Acoustic Evidence for the Development of Gestural Coordination in the Speech of 2-Year-Olds A Longitudinal Study Research Article
Research Article  |   August 01, 1993
Acoustic Evidence for the Development of Gestural Coordination in the Speech of 2-Year-Olds
 
Author Affiliations & Notes
  • Elizabeth W. Goodell
    University of Connecticut Storrs Haskins Laboratories New Haven, CT
  • Michael Studdert-Kennedy
    University of Connecticut Storrs Haskins Laboratories New Haven, CT
  • Contact author: Elizabeth W. Goodell, PhD, Haskins Laboratories, 270 Crown Street, New Haven, CT 06511-6695.
Article Information
Hearing & Speech Perception / Acoustics / Language / Research Articles
Research Article   |   August 01, 1993
Acoustic Evidence for the Development of Gestural Coordination in the Speech of 2-Year-Olds
Journal of Speech, Language, and Hearing Research, August 1993, Vol. 36, 707-727. doi:10.1044/jshr.3604.707
History: Received June 12, 1992 , Accepted January 29, 1993
 
Journal of Speech, Language, and Hearing Research, August 1993, Vol. 36, 707-727. doi:10.1044/jshr.3604.707
History: Received June 12, 1992; Accepted January 29, 1993

Studies of child phonology have often assumed that young children first master a repertoire of phonemes and then build their lexicon by forming combinations of these abstract, contrastive units. However, evidence from children’s systematic errors suggests that children first build a repertoire of words as integral sequences of gestures and then gradually differentiate these sequences into their gestural and segmental components. Recently, experimental support for this position has been found in the acoustic records of the speech of 3-, 5-, and 7-year-old children, suggesting that even in older children some phonemes have not yet fully segregated as units of gestural organization and control. The present longitudinal study extends this work to younger children (22- and 32-month-olds). Results demonstrate clear differences in the duration and coordination of gestures between children and adults, and a clear shift toward the patterns of adult speakers during roughly the third year of life. Details of the child-adult differences and developmental changes vary from one aspect of an utterance to another.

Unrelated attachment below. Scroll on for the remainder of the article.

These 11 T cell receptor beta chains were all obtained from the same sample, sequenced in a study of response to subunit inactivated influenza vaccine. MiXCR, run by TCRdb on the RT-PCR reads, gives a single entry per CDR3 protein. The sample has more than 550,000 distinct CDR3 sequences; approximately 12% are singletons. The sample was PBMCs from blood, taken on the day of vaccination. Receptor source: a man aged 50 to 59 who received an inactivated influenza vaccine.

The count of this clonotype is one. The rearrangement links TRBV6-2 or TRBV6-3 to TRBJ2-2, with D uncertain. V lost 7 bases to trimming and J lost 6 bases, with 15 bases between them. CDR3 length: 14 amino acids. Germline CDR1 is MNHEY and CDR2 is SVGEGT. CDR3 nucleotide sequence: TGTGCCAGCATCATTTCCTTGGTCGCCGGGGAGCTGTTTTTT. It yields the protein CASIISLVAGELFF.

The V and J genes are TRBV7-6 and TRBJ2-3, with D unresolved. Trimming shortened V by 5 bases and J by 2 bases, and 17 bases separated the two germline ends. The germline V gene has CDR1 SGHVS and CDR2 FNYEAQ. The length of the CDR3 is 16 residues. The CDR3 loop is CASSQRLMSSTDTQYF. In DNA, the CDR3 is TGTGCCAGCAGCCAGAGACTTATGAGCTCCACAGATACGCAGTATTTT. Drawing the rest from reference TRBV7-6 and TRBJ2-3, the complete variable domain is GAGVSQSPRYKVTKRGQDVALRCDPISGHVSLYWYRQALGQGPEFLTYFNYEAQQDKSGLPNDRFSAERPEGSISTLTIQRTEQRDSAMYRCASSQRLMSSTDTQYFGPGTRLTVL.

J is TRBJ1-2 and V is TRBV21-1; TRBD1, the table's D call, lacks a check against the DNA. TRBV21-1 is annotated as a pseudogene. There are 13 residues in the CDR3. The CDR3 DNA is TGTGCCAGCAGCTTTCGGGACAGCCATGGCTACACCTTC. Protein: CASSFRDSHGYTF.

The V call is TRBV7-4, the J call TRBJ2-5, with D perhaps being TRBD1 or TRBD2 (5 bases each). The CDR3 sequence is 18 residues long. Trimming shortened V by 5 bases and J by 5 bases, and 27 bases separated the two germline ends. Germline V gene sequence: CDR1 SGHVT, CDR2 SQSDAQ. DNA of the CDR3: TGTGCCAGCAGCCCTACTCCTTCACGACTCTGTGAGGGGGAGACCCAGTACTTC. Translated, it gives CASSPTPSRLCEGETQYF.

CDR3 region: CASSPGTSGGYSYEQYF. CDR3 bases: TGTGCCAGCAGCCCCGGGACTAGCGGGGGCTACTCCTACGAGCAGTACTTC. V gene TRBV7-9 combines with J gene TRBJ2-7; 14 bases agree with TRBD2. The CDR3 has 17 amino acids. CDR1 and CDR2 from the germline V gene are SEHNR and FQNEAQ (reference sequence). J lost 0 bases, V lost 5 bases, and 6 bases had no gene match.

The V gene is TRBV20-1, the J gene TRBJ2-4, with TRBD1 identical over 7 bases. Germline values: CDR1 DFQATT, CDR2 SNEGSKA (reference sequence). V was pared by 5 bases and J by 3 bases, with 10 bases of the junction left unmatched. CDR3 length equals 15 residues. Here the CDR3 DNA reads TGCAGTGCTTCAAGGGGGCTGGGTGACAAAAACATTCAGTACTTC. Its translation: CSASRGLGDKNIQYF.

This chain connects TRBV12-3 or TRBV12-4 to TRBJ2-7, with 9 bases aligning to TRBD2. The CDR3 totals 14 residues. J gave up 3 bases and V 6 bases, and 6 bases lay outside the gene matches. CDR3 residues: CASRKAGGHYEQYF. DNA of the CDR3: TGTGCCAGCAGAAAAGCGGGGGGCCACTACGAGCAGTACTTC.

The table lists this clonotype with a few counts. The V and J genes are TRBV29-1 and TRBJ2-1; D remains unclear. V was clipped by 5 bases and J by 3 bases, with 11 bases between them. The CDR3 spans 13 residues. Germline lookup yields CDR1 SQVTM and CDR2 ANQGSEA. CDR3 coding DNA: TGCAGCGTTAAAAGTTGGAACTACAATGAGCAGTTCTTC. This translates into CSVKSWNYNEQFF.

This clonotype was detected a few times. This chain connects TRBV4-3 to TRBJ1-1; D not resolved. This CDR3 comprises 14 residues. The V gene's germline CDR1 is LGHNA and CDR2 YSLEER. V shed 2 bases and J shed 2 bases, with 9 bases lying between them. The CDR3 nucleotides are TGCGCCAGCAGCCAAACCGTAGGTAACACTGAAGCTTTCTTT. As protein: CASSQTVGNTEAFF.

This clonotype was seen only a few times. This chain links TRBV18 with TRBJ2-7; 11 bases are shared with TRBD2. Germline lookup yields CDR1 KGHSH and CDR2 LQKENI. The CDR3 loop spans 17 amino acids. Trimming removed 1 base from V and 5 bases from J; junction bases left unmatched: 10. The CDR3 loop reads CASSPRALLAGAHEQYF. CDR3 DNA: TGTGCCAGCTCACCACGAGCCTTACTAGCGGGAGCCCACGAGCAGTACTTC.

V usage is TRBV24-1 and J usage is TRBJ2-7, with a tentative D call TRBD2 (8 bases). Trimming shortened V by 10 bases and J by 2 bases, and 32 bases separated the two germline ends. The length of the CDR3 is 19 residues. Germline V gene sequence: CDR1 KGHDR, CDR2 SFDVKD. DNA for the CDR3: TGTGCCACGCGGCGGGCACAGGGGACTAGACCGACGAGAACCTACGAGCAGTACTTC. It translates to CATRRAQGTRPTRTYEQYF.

Acknowledgments
The research reported here was part of a dissertation completed by the first author and submitted to the University of Connecticut in partial fulfillment of the requirements for the doctoral degree in psychology. Some of the research was presented in April 1990 at the International Conference on Infant Studies, Montreal, Canada, and in April 1991 at the Biennial Meeting of the Society of Research in Child Development, Seattle, Washington. We thank the children who gave us their utterances and the parents who lent us their children; Arthur Abramson, Cathi Best, Carol Fowler, Len Katz, and Richard McGowan for suggestions on data analysis and for comments on earlier drafts of the paper; James Flege, Megan Hodge, and an anonymous reviewer for instructive remarks. The work was supported in part by NICHD Grants HD-01994 and DC-00403 to Haskins Laboratories, 270 Crown St., New Haven, CT.
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